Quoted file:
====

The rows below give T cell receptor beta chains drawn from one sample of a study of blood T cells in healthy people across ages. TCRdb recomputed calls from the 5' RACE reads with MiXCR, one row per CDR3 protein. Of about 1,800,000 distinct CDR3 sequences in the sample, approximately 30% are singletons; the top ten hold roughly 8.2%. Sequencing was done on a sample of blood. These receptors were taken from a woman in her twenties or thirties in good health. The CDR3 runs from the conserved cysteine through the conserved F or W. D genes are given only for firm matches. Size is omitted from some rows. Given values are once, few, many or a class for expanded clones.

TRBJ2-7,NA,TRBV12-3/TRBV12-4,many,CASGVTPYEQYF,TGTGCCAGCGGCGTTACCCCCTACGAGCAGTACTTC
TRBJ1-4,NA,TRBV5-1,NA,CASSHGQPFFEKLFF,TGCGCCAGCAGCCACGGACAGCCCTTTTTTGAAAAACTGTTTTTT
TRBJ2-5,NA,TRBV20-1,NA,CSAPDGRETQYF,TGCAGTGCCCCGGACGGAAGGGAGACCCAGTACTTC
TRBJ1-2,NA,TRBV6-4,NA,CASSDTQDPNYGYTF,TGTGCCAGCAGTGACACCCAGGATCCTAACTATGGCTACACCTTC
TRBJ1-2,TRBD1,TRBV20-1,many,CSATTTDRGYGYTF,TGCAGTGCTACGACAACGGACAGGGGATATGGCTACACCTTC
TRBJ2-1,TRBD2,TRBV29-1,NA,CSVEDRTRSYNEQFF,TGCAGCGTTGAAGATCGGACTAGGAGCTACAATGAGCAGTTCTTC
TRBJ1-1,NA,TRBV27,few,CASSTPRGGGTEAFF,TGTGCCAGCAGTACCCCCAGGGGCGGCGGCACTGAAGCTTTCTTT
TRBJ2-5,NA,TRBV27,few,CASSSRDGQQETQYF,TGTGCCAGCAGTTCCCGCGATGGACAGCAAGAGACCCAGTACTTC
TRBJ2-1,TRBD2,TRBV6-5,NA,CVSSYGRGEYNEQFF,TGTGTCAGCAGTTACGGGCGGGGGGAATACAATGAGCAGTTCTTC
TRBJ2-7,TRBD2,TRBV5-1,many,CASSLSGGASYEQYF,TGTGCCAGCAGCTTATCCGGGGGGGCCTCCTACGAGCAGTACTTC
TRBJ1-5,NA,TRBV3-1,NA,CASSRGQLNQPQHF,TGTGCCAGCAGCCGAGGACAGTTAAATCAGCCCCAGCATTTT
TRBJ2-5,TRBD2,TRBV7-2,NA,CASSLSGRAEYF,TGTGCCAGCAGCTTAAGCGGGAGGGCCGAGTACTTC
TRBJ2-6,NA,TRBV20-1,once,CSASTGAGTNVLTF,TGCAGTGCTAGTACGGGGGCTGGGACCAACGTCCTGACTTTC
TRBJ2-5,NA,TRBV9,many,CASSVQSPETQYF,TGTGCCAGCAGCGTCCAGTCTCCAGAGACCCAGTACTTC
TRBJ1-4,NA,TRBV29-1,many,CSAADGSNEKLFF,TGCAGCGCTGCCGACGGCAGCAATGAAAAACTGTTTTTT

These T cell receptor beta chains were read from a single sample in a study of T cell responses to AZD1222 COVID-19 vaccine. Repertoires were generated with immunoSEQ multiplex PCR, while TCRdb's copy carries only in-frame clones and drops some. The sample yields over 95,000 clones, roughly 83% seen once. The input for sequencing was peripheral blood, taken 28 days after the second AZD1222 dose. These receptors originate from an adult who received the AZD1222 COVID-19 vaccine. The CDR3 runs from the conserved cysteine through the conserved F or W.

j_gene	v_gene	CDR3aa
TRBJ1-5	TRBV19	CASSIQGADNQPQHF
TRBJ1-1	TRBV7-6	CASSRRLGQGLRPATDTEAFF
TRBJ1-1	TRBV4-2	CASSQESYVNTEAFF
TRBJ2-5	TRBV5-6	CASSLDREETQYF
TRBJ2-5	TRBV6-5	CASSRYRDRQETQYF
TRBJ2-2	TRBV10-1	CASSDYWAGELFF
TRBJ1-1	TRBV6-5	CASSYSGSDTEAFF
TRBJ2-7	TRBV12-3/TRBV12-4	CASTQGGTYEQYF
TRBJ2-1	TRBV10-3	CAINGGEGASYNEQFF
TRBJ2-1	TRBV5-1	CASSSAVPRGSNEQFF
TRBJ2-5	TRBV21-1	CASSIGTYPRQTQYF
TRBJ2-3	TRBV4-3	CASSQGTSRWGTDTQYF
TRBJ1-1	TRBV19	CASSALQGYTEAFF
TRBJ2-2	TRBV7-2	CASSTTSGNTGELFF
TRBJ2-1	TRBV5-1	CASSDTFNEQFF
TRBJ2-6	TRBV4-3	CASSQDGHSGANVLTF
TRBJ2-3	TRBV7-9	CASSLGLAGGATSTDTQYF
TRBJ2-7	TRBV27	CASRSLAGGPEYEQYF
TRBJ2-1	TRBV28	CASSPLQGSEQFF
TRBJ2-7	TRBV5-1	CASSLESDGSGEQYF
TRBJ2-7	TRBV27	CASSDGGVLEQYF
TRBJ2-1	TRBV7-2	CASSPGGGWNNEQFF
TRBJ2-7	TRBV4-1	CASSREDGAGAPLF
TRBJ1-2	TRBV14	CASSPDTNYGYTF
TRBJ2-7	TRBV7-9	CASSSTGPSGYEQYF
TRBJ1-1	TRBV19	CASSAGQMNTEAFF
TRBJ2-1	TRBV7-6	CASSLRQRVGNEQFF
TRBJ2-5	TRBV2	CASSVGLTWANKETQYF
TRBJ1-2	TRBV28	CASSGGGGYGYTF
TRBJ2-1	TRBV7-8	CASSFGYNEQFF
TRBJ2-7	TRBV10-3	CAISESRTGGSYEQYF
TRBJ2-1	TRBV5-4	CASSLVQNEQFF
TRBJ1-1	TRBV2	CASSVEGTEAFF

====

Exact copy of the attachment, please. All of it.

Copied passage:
The rows below give T cell receptor beta chains drawn from one sample of a study of blood T cells in healthy people across ages. TCRdb recomputed calls from the 5' RACE reads with MiXCR, one row per CDR3 protein. Of about 1,800,000 distinct CDR3 sequences in the sample, approximately 30% are singletons; the top ten hold roughly 8.2%. Sequencing was done on a sample of blood. These receptors were taken from a woman in her twenties or thirties in good health. The CDR3 runs from the conserved cysteine through the conserved F or W. D genes are given only for firm matches. Size is omitted from some rows. Given values are once, few, many or a class for expanded clones.

TRBJ2-7,NA,TRBV12-3/TRBV12-4,many,CASGVTPYEQYF,TGTGCCAGCGGCGTTACCCCCTACGAGCAGTACTTC
TRBJ1-4,NA,TRBV5-1,NA,CASSHGQPFFEKLFF,TGCGCCAGCAGCCACGGACAGCCCTTTTTTGAAAAACTGTTTTTT
TRBJ2-5,NA,TRBV20-1,NA,CSAPDGRETQYF,TGCAGTGCCCCGGACGGAAGGGAGACCCAGTACTTC
TRBJ1-2,NA,TRBV6-4,NA,CASSDTQDPNYGYTF,TGTGCCAGCAGTGACACCCAGGATCCTAACTATGGCTACACCTTC
TRBJ1-2,TRBD1,TRBV20-1,many,CSATTTDRGYGYTF,TGCAGTGCTACGACAACGGACAGGGGATATGGCTACACCTTC
TRBJ2-1,TRBD2,TRBV29-1,NA,CSVEDRTRSYNEQFF,TGCAGCGTTGAAGATCGGACTAGGAGCTACAATGAGCAGTTCTTC
TRBJ1-1,NA,TRBV27,few,CASSTPRGGGTEAFF,TGTGCCAGCAGTACCCCCAGGGGCGGCGGCACTGAAGCTTTCTTT
TRBJ2-5,NA,TRBV27,few,CASSSRDGQQETQYF,TGTGCCAGCAGTTCCCGCGATGGACAGCAAGAGACCCAGTACTTC
TRBJ2-1,TRBD2,TRBV6-5,NA,CVSSYGRGEYNEQFF,TGTGTCAGCAGTTACGGGCGGGGGGAATACAATGAGCAGTTCTTC
TRBJ2-7,TRBD2,TRBV5-1,many,CASSLSGGASYEQYF,TGTGCCAGCAGCTTATCCGGGGGGGCCTCCTACGAGCAGTACTTC
TRBJ1-5,NA,TRBV3-1,NA,CASSRGQLNQPQHF,TGTGCCAGCAGCCGAGGACAGTTAAATCAGCCCCAGCATTTT
TRBJ2-5,TRBD2,TRBV7-2,NA,CASSLSGRAEYF,TGTGCCAGCAGCTTAAGCGGGAGGGCCGAGTACTTC
TRBJ2-6,NA,TRBV20-1,once,CSASTGAGTNVLTF,TGCAGTGCTAGTACGGGGGCTGGGACCAACGTCCTGACTTTC
TRBJ2-5,NA,TRBV9,many,CASSVQSPETQYF,TGTGCCAGCAGCGTCCAGTCTCCAGAGACCCAGTACTTC
TRBJ1-4,NA,TRBV29-1,many,CSAADGSNEKLFF,TGCAGCGCTGCCGACGGCAGCAATGAAAAACTGTTTTTT

These T cell receptor beta chains were read from a single sample in a study of T cell responses to AZD1222 COVID-19 vaccine. Repertoires were generated with immunoSEQ multiplex PCR, while TCRdb's copy carries only in-frame clones and drops some. The sample yields over 95,000 clones, roughly 83% seen once. The input for sequencing was peripheral blood, taken 28 days after the second AZD1222 dose. These receptors originate from an adult who received the AZD1222 COVID-19 vaccine. The CDR3 runs from the conserved cysteine through the conserved F or W.

j_gene	v_gene	CDR3aa
TRBJ1-5	TRBV19	CASSIQGADNQPQHF
TRBJ1-1	TRBV7-6	CASSRRLGQGLRPATDTEAFF
TRBJ1-1	TRBV4-2	CASSQESYVNTEAFF
TRBJ2-5	TRBV5-6	CASSLDREETQYF
TRBJ2-5	TRBV6-5	CASSRYRDRQETQYF
TRBJ2-2	TRBV10-1	CASSDYWAGELFF
TRBJ1-1	TRBV6-5	CASSYSGSDTEAFF
TRBJ2-7	TRBV12-3/TRBV12-4	CASTQGGTYEQYF
TRBJ2-1	TRBV10-3	CAINGGEGASYNEQFF
TRBJ2-1	TRBV5-1	CASSSAVPRGSNEQFF
TRBJ2-5	TRBV21-1	CASSIGTYPRQTQYF
TRBJ2-3	TRBV4-3	CASSQGTSRWGTDTQYF
TRBJ1-1	TRBV19	CASSALQGYTEAFF
TRBJ2-2	TRBV7-2	CASSTTSGNTGELFF
TRBJ2-1	TRBV5-1	CASSDTFNEQFF
TRBJ2-6	TRBV4-3	CASSQDGHSGANVLTF
TRBJ2-3	TRBV7-9	CASSLGLAGGATSTDTQYF
TRBJ2-7	TRBV27	CASRSLAGGPEYEQYF
TRBJ2-1	TRBV28	CASSPLQGSEQFF
TRBJ2-7	TRBV5-1	CASSLESDGSGEQYF
TRBJ2-7	TRBV27	CASSDGGVLEQYF
TRBJ2-1	TRBV7-2	CASSPGGGWNNEQFF
TRBJ2-7	TRBV4-1	CASSREDGAGAPLF
TRBJ1-2	TRBV14	CASSPDTNYGYTF
TRBJ2-7	TRBV7-9	CASSSTGPSGYEQYF
TRBJ1-1	TRBV19	CASSAGQMNTEAFF
TRBJ2-1	TRBV7-6	CASSLRQRVGNEQFF
TRBJ2-5	TRBV2	CASSVGLTWANKETQYF
TRBJ1-2	TRBV28	CASSGGGGYGYTF
TRBJ2-1	TRBV7-8	CASSFGYNEQFF
TRBJ2-7	TRBV10-3	CAISESRTGGSYEQYF
TRBJ2-1	TRBV5-4	CASSLVQNEQFF
TRBJ1-1	TRBV2	CASSVEGTEAFF